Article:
The Children's Book Compass

Two Stories to Connect

Posted on: October 21, 2010

Ugly Pie by Lisa Wheeler.  Illus. by Heather Solomon.  Harcourt.  Pages not numbered.  Grades Preschool- 4.  Picture book.

It’s fall and the perfect time for a book about making an apple pie.  The first lines of this book capture the reader’s attention.

“Ol’ Bear woke up one morning with a hankerin’ for pie.  Not just any pie.  Ugly Pie. But the only ugly thing he had in his kitchen was some gooey sweet molasses.  It tasted just fine, but it wasn’t what Ol’Bear was itchin’ for.”

Ol’ Bear then goes through his neighborhood asking for “Ugly Pie.”  Each neighbor invites him to try some pie, but none of them are “Ugly Pie.”  So Ol” Bear keeps on his quest.  As he continues the neighbors give him some “ugly things” – raisins, apples, walnuts.  Finally he has enough to make his own “Ugly Pie.”  As he goes from house to house, he sings a fun song:

“Got the apples of my eye.

Ruby raisins-not too dry,

sweet molasses, my-oh-my!

But I’m still itchin’,

twitchin’, wishin”

for some Ugly Pie!”

O’ Bear finally makes a delicious “Ugly Pie” to share with a passel of neighbors.  The rich, lilting, rhythmic language will have children singing along with Ol’ Bear.  Solomon’s humorous illustrations add to the fun of the story and enhance the characterizations.  The perspectives in the pictures vary showing close-ups and bird-eye views of the action.  Best of all after enjoying the story children will want to make their own “Ugly Pie” from the recipe at the end of the story.

Wolf Pie by Brenda Seabrooke.  Illus. by Liz Callen.  Clarion Books.  48 pages.  Grades 1-4.  Beginning Chapter Book.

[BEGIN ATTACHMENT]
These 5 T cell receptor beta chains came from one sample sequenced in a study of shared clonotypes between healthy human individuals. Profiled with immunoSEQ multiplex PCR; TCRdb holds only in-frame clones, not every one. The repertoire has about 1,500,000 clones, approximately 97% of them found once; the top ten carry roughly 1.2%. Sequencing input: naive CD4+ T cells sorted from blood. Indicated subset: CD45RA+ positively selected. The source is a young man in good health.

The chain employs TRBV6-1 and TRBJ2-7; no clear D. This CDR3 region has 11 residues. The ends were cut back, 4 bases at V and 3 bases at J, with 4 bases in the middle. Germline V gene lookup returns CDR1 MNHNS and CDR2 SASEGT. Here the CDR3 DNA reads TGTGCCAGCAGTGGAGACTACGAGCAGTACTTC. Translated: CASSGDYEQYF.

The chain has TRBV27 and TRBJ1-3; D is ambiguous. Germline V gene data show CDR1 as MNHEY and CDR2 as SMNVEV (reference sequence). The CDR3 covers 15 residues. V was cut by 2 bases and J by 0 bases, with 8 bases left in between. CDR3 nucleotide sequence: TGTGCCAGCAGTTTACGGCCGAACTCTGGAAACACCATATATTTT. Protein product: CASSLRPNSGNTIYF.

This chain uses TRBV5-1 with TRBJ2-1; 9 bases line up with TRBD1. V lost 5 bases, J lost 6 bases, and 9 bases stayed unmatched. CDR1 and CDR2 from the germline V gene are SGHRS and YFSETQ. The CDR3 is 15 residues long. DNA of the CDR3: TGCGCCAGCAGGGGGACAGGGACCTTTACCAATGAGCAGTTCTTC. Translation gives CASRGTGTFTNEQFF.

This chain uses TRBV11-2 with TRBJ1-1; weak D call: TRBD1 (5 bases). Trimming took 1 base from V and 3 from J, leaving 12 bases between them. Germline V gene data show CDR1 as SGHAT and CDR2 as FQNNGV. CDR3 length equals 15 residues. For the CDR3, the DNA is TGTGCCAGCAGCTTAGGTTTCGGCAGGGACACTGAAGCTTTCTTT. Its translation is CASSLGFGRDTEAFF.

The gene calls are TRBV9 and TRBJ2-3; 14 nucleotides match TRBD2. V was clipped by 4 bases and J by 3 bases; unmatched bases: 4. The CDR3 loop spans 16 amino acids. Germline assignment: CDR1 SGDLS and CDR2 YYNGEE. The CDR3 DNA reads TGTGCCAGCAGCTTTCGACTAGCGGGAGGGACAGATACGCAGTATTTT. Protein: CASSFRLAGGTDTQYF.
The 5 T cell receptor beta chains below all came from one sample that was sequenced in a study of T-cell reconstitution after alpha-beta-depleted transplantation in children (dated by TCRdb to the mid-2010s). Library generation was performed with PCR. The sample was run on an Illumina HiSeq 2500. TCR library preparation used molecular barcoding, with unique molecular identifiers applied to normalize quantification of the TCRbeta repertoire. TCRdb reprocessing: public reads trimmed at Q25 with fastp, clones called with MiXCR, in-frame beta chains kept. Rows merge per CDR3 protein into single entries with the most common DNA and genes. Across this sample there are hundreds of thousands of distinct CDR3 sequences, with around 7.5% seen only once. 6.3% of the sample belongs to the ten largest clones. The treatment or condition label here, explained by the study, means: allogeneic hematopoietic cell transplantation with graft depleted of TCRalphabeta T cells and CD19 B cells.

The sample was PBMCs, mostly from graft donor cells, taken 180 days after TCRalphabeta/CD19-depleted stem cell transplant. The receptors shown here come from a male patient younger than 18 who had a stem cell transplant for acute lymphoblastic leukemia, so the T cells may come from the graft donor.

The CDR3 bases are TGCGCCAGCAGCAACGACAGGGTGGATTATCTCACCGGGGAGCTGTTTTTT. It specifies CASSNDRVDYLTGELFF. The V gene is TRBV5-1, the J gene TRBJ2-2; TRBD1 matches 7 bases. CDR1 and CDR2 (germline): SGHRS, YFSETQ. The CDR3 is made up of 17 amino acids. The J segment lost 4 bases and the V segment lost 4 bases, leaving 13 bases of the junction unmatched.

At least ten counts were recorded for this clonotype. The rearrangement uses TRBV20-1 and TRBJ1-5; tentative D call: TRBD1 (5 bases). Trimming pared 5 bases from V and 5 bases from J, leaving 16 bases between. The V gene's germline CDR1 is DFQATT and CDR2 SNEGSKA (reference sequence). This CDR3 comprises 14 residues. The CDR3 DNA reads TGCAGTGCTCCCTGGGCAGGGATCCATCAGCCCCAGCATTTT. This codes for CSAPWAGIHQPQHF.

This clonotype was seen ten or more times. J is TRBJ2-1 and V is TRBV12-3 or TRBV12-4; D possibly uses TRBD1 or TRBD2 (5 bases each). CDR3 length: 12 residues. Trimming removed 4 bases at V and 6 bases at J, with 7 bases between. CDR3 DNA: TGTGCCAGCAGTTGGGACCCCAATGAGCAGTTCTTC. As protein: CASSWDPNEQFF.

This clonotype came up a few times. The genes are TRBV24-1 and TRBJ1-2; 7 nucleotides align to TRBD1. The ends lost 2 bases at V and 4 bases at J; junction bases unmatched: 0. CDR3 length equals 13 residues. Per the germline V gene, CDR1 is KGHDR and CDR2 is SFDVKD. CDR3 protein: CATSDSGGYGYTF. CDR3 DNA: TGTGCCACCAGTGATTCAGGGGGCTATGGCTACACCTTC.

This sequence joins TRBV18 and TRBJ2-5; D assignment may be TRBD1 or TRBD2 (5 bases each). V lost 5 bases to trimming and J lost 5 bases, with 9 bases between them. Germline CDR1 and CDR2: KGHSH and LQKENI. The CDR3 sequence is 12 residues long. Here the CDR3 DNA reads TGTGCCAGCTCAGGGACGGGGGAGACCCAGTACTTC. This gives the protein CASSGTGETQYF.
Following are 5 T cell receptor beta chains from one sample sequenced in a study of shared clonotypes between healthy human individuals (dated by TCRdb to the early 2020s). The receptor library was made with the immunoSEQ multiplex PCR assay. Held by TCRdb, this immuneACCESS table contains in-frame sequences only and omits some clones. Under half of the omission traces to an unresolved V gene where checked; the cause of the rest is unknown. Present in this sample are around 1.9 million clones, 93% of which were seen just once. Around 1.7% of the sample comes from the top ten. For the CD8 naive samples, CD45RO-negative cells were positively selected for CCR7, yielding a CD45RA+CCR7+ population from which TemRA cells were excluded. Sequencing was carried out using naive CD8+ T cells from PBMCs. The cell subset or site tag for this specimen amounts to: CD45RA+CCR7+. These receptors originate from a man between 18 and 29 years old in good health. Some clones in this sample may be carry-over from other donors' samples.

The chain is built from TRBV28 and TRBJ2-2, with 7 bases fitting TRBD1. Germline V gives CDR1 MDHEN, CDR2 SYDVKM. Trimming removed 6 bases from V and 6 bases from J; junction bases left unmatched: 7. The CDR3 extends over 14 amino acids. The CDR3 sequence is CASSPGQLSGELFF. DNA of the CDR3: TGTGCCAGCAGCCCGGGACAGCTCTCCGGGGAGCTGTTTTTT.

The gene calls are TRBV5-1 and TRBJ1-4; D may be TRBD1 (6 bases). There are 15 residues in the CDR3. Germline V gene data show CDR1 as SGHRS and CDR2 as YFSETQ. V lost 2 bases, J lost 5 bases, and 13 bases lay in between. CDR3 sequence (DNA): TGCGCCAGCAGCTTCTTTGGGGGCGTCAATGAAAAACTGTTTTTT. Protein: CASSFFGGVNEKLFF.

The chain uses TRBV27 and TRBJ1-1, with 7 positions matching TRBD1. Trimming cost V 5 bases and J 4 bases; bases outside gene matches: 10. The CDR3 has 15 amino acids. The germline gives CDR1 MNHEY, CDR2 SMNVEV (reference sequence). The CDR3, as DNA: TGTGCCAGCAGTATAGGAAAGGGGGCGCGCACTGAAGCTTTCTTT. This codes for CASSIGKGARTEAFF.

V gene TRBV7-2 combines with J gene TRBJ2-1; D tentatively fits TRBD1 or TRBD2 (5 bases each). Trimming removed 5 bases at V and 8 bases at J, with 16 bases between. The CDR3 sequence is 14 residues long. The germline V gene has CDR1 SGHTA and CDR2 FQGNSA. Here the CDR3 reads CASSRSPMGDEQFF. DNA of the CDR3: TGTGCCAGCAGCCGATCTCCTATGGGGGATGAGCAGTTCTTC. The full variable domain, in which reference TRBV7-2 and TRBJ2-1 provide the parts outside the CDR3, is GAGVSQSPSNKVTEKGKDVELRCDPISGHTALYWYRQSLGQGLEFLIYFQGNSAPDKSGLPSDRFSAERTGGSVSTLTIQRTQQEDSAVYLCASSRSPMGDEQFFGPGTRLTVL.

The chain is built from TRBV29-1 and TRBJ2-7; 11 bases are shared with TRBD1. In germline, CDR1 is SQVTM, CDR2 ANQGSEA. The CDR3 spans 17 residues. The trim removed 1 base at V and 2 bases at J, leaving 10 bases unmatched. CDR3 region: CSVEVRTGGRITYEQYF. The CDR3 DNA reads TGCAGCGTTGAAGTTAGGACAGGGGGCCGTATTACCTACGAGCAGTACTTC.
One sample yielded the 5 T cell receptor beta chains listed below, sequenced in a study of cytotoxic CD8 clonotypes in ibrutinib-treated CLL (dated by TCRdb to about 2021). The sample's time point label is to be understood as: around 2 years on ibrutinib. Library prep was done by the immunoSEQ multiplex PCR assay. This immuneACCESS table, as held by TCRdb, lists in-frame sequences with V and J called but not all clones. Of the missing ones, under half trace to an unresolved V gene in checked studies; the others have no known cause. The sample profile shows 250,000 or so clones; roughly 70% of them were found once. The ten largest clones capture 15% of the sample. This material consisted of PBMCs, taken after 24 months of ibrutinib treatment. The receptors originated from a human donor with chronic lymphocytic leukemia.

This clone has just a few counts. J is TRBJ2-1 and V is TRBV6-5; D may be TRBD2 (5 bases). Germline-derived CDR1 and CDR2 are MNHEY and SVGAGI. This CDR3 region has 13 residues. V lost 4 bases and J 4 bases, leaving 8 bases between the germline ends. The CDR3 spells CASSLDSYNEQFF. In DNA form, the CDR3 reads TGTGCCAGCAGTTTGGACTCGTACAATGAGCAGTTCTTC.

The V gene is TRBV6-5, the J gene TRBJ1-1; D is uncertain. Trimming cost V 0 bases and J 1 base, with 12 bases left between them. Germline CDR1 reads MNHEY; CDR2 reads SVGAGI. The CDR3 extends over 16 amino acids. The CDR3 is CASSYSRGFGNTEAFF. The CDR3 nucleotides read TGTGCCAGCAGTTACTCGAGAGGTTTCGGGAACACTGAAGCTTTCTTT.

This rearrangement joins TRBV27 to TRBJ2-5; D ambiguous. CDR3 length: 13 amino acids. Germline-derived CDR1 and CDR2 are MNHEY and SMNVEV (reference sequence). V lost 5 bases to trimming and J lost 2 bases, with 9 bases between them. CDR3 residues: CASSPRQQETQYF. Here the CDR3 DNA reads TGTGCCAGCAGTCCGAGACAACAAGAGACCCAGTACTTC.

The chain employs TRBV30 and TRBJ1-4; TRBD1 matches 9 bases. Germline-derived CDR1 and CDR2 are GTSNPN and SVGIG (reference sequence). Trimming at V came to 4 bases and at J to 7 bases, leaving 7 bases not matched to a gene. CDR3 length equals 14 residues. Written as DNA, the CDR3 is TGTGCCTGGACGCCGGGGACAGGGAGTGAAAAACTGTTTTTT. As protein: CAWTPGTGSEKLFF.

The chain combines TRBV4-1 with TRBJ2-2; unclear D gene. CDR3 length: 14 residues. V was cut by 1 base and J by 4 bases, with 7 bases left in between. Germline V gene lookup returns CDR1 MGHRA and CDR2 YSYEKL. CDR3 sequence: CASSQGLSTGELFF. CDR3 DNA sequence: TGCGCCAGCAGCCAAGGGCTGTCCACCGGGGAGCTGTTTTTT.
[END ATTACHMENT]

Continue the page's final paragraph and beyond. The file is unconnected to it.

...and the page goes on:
Connect Ugly Pie with Wolf Pie for more enjoyment.  This beginning chapter book is for accomplished second grade readers and those that love to hear a humorous story read aloud.  The story begins with three pig brothers building a new house.  While clad in a proper business suit with bow tie, James Pygg, is working hard on the brick walls.  His brothers, Marvin and Lester, are reading a book, “The Three Little Pigs.”  They build their house, strong and sturdy to keep out the wolf.  But Mr. Wolf comes anyway and threatens to blow their house down.  However, all his huffing and puffing doesn’t work so Mr. Wolf decides to not let the pigs out if they won’t let him in.  Throughout the winter he watches through the window while the pigs play games and read stories together.  He even joins in, asking questions about the stories and giving clues to answer the riddles.  When spring comes he begs to live with the pigs.

“I learned to sing.  I like your games and riddles and stories.  I don’t want to eat pigs anymore.  Your food is better. Please let me live with you.  I’ll be a good wolf, I promise.  I’m reformed.”

The pigs and the wolf become friends and live together.  They even fend off an attack from a pack of wolves.  Seabrooke has created a rollicking yarn.  Solomon’s comic illustrations comic illustrations add to the fun.  Children may want to create their own new versions of folktales.  Can the Three Billy Goats Gruff discover a peaceful co-existence with the Troll?

1 Response to "Two Stories to Connect"

Marilyn told me about this book around Thanksgiving time. I bought it and read it to my kindergarten class after Thanksgiving break. We talked about pies we had eaten for Thanksgiving and we graphed our favorite pies. They loved the patterned bear comments and recipe at the end. Next year, I want to make the pie with my kids and have a taste test! Gorgeous illustrations!

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Pointing the Direction to New Books for Children and Teens

Marilyn Carpenter, PhD.

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